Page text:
From left, Lucile Jones, Mayor Antonio Villaraigosa, Paul Schulz of the… (Al Seib / Los Angeles Times )
Millions of Californians paused their routines Thursday and participated in the Great ShakeOut, a simultaneous exercise billed as the largest earthquake safety drill in U.S. history.
Across the state in schools, offices, hospitals and — for the first time — Union Station in downtown Los Angeles, people dropped for cover at 10:18 a.m. as if the Big One occurred.
"This is the first time we're focusing on commuters for a ShakeOut event," said John Bwarie, a spokesman for the U.S. Geological Survey. "There's about 250,000 just in Southern California, based on numbers from 2008, that commute across the San Andreas fault."
The annual drill, with more than 9.4 million registered participants in California, aimed to remind the public what to do when the ground starts shaking: Drop, cover your head and hold on to something sturdy. Running outside is the worst possible idea because a building's facade is often the first part to collapse.
In Union Station, where more than 75,000 people pass through each day, Mayor Antonio Villaraigosa, USGS seismologist Lucile M. Jones, L.A.'s American Red Cross chief executive Paul Schulz, and Metropolitan Transportation Authority board member Richard Katz ducked underneath a large red table set up for the event.
Joanne Currie, 52, was walking into the station when dozens of people dropped to the floor in front of media cameras and covered their heads for the 100-second drill.
"Isn't this funny!" she said before following the instructions blasting over the speakers.
"You know, we don't have an earthquake procedure for our staff," she said to her husband. The two own a restaurant, and this was a good reminder to know what to do during an earthquake, she said.
Other passersby, coffee cups and briefcases in hand, hurried past, pausing only momentarily to gawk at the media throng.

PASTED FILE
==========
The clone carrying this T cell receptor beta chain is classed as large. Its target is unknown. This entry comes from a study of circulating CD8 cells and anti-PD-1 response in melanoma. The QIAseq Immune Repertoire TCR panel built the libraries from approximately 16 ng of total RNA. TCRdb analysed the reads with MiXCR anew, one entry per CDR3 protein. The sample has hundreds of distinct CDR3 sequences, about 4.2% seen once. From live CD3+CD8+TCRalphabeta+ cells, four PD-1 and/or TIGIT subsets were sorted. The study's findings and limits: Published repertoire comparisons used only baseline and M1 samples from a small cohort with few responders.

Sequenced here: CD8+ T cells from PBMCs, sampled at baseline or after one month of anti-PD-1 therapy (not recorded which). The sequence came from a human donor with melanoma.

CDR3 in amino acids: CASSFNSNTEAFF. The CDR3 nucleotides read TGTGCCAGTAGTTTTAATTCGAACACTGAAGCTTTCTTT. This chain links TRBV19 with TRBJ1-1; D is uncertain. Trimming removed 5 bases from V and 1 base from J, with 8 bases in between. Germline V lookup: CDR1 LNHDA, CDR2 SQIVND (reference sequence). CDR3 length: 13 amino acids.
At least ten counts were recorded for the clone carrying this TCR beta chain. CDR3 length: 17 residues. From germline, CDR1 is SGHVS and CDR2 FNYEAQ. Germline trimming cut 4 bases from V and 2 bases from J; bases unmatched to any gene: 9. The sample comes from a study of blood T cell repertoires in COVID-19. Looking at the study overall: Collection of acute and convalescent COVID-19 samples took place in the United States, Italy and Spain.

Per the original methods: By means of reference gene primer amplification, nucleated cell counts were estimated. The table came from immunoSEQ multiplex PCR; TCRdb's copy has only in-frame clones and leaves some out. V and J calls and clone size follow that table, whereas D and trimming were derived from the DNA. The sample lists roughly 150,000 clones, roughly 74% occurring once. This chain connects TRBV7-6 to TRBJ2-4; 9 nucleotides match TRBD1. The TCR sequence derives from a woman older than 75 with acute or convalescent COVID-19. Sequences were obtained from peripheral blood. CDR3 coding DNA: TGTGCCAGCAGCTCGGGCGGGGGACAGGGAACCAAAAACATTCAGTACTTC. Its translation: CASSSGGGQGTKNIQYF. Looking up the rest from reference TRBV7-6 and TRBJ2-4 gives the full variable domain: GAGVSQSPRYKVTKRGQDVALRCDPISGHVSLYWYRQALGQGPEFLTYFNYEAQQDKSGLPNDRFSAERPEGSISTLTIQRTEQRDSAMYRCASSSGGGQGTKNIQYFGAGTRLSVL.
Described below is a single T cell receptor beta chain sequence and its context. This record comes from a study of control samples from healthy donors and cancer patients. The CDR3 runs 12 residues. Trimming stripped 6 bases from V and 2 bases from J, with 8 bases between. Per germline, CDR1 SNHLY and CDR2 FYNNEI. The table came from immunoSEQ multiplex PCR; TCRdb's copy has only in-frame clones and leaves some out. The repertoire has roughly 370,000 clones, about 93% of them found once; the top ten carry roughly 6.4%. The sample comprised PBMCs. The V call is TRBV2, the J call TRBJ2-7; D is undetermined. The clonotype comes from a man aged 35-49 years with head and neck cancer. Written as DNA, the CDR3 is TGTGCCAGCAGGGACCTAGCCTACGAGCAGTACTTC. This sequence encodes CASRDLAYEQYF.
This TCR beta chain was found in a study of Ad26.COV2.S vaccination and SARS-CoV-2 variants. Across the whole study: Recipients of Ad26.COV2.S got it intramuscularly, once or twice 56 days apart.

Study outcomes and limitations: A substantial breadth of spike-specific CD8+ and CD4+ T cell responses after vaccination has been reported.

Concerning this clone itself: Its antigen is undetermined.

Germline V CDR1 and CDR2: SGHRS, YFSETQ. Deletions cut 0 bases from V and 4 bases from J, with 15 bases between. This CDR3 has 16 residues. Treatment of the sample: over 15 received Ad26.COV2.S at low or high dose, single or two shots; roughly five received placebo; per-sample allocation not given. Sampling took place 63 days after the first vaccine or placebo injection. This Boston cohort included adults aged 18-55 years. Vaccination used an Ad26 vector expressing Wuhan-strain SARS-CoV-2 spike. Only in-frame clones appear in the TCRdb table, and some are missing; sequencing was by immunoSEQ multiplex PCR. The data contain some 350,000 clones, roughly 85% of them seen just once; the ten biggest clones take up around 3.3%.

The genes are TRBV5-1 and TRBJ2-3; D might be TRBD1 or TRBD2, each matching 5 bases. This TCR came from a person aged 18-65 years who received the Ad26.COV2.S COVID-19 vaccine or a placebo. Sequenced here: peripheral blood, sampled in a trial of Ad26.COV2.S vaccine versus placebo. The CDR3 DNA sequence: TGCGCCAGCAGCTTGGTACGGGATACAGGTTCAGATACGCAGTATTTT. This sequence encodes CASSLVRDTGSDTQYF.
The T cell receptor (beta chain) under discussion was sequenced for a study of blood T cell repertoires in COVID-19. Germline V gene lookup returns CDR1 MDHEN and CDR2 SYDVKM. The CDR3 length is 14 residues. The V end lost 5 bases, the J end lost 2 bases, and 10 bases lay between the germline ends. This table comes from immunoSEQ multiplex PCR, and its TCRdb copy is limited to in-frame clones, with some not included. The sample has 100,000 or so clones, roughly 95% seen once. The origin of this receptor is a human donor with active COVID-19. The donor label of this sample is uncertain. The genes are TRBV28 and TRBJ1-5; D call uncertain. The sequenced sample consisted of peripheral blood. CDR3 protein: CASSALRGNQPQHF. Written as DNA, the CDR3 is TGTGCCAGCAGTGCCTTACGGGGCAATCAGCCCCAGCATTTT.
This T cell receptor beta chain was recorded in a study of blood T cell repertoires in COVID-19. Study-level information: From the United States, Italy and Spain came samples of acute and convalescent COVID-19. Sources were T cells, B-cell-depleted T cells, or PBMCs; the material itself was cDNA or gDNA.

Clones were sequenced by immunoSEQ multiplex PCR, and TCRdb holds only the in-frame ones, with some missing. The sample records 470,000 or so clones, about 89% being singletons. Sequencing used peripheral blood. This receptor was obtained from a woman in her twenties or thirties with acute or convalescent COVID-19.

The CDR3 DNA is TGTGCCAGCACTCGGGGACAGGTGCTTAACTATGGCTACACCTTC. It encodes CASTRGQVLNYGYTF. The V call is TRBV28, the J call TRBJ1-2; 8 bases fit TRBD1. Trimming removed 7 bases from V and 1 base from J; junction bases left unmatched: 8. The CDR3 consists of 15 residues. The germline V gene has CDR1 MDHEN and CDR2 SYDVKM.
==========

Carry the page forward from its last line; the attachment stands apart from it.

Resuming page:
The only minor glitch in the day was a Metro miscommunication. The control center thought it was conducting a simulation — and not a systemwide drill — and did not tell individual train operators to slow down and broadcast earthquake announcements as planned at 10:18 a.m., Bruce Shelburne, MTA interim executive director of rail operations, explained.
When the time came, trains continued to coast as usual, leaving many commuters unaware of the statewide event.
Transportation officials later slowed trains to restrictive speeds until 11 a.m. and made announcements about the ShakeOut. Shelburne reaffirmed that the rail system was well-prepared in the event of a real emergency.
The ShakeOut drills, organized by the Earthquake Country Alliance, have grown steadily since they began in Southern California in 2008, expanding to more than a dozen states and around the world.
A group from Japan stood by and observed the Union Station drill. They were at last year's ShakeOut and introduced the drill to Japan earlier this year.
"It's so simple," said Jiro Sawano, director of the Japan ShakeOut Network. "Japan has various drills, but in L.A. it's only 'drop, cover and hold on.' It's so easy to remember. Especially in emergencies."
Times staff writer Wesley Lowery contributed to this report.